[ANNOUNCE] haproxy and haproxy-

From: Willy Tarreau <w#1wt.eu>
Date: Sun, 25 May 2008 23:39:07 +0200

Hi all!

I've updated haproxy 1.3.14 and 1.3.15 with the few pending fixes, namely :

The buffer flush bug would occasionally cause truncated stats reports, which is kind of weird, especially for CSV outputs which are generally consumed by automated monitoring/reporting scripts. I think I have already hit this bug because I have already got a truncated stats page but I thought it was my browser which caused it.

The second problem was weird too but less likely to happen. I noticed during performance testing that I got very long response times if the CPU was saturated processing 80000 sockets at gigabit speed (40000 concurrent connections pushing data from the server to the client). After a long analysis, it turned out that the speculative I/O poller (sepoll) was very efficient in such a workload, and almost all the sessions were processed without any polling. The problem was that for 40000 speculative events processed, only a few poll events were processed (about 100), so this resulted in the listen sockets being rarely returned by epoll_wait().

Connection times of up to 40 seconds have been observed to get the stats page on a 3.4 GHz Pentium 4 under such a load, which clearly is unacceptable! Interestingly, at only 10000 connections (20000 sockets), the problem was less noticeable, and it seems this is because the CPU had just enough time to process all speculative events before the server had time to push new data to all sockets, so that the number of speculative sockets remained medium.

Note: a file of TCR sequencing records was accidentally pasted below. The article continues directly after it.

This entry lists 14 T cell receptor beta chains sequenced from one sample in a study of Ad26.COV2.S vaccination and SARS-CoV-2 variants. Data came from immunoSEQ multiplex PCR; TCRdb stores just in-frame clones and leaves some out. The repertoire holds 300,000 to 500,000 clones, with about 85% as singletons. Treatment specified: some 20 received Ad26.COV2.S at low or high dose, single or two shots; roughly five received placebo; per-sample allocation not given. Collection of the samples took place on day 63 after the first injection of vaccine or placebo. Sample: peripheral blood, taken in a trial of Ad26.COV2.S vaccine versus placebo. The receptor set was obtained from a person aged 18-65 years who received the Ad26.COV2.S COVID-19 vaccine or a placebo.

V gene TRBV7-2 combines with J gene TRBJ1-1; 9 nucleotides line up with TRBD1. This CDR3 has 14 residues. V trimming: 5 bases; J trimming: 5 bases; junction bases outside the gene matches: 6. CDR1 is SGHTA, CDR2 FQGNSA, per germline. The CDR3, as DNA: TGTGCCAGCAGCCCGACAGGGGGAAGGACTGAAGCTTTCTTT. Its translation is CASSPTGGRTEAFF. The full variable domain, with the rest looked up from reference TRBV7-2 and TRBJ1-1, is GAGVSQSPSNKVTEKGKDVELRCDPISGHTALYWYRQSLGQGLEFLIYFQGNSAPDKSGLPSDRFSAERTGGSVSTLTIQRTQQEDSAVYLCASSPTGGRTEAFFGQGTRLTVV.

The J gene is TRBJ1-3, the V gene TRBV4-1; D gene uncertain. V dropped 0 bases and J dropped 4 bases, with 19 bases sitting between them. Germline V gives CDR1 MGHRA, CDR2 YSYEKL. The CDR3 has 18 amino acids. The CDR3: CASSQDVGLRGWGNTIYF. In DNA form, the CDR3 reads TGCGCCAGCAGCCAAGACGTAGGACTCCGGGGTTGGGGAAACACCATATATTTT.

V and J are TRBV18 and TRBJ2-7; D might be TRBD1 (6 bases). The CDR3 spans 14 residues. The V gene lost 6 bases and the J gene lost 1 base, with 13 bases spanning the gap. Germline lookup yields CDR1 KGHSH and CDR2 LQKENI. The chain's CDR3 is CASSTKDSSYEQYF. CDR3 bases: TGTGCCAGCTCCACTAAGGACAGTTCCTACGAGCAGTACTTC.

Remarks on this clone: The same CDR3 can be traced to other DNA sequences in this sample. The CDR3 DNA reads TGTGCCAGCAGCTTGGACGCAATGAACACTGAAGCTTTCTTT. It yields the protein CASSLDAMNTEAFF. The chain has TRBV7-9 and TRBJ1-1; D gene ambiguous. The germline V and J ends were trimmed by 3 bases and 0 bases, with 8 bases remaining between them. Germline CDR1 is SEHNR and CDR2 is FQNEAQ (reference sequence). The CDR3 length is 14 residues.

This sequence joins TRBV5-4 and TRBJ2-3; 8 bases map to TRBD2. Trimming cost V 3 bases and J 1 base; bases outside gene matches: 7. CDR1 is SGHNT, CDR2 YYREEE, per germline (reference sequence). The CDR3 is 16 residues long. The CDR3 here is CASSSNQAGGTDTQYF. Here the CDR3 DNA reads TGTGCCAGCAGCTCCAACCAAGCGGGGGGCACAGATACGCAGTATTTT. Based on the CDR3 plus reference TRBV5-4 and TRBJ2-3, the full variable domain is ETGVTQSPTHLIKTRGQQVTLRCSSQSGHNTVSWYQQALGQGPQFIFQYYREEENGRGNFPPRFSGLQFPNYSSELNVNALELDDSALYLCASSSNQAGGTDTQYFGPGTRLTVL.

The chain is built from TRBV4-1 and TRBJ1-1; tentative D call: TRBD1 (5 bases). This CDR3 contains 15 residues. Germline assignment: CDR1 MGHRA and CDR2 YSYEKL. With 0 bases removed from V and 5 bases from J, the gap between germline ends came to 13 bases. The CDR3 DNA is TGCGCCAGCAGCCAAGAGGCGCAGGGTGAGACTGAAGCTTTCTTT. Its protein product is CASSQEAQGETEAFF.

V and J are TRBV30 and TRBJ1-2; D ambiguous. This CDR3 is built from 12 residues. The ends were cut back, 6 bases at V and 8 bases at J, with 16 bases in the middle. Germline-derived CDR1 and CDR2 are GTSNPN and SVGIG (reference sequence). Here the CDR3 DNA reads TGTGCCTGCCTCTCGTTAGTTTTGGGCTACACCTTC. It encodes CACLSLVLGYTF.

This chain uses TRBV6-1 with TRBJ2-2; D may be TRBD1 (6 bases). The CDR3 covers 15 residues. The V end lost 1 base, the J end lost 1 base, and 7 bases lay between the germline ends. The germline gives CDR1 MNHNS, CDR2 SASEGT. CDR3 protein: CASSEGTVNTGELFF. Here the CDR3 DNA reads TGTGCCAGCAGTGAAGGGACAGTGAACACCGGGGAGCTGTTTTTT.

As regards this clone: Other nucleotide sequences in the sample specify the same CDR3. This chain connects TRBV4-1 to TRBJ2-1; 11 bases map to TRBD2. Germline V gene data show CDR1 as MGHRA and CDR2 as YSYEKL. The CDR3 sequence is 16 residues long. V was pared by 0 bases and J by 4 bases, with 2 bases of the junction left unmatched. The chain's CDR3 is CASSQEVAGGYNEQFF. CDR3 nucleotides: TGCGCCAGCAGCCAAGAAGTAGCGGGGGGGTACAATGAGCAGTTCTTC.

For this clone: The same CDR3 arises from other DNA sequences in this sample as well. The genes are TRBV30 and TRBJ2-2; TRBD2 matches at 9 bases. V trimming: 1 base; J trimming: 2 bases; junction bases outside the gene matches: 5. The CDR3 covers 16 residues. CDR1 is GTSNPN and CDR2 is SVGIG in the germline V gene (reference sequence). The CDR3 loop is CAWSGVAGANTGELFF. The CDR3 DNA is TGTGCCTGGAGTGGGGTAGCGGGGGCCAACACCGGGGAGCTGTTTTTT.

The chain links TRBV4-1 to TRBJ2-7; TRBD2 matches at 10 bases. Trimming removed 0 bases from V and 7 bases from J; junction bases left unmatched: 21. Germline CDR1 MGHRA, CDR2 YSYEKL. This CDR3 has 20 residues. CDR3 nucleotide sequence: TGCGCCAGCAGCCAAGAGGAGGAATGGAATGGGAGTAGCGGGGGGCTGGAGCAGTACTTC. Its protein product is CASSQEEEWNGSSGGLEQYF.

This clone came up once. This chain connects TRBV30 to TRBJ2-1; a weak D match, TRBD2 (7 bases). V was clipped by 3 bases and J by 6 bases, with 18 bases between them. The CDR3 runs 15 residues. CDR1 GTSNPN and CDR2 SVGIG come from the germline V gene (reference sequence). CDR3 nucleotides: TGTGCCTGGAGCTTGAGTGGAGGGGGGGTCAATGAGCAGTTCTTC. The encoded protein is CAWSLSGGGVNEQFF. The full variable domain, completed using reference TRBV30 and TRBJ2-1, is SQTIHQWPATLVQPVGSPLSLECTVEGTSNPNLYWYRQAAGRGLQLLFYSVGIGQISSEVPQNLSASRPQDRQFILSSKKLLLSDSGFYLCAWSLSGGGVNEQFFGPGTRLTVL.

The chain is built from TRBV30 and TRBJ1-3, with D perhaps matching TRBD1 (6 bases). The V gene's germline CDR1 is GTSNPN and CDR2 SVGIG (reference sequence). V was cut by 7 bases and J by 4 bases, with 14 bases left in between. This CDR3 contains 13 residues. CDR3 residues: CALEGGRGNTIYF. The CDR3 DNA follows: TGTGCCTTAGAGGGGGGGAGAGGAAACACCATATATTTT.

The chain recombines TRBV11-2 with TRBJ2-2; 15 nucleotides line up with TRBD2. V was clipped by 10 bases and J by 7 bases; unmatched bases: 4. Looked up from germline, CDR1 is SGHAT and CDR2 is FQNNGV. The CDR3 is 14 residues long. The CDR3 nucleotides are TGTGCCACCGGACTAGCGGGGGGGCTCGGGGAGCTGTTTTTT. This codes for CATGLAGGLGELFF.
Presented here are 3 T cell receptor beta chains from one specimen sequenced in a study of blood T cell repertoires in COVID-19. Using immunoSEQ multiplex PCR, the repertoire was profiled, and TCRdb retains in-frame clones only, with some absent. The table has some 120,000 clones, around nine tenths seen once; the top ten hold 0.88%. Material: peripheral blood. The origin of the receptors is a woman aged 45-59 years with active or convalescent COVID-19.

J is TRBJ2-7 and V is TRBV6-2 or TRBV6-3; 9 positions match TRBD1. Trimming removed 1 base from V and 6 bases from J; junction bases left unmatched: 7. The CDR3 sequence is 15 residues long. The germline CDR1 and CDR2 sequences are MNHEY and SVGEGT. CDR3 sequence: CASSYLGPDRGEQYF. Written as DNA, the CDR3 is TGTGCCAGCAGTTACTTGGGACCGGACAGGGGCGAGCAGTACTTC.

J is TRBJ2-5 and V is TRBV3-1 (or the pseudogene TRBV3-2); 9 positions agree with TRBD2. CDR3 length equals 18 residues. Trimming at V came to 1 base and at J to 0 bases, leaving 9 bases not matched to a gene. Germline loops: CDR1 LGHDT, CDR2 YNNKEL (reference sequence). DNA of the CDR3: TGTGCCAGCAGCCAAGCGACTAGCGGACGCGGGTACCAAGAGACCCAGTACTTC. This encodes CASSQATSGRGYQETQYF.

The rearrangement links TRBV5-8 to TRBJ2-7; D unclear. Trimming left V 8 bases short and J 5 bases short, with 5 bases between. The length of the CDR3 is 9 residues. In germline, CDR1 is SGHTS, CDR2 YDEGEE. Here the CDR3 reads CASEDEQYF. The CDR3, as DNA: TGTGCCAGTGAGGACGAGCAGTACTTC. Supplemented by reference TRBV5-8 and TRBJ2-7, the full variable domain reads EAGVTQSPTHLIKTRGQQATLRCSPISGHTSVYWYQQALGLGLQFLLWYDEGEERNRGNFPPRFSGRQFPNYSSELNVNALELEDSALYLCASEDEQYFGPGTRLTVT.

The first solution I found against this problem was to allow epoll_wait() to return as much events as have been processed during speculative I/O. That way it cannot starve, and response times have gone down from 40 seconds to about 1 second. This is not fantastic, but should help maintainers of big download sites who see their CPU reach 100%.

I find it important to go further, but it will require more invasive changes. The principle is to apply some prioritization on file descriptors. A listener or a socket waiting for a connect() to happen would have a high priority, while a streamer will have a lower priority. Some work has begun towards this direction in the master branch, consisting in detecting streamers. I really want the response time to remain very low (in the order of milliseconds) even when the machine is saturated, as long as it is not dropping packets, of course.

Also, since no regression was reported between 1.3.14 and 1.3.15, I now consider the last one the recommended branch (but 1.3.14 remains maintained).

Last, I recently noticed one user of 1.2.17 had trouble building this version on FreeBSD. It then came to my attention that I've been having a merge for this problem in the tree for more than a year, along with another fix. So I decided to release 1.2.18 for those users still using 1.2. Judging by the number of build reports, there are not many of them!

I've rebuilt all three versions on Linux/x86 and Solaris/Sparc.

Please find updates here :  

   http://haproxy.1wt.eu/download/1.3/src/    http://haproxy.1wt.eu/download/1.3/bin/

Willy Received on 2008/05/25 23:39

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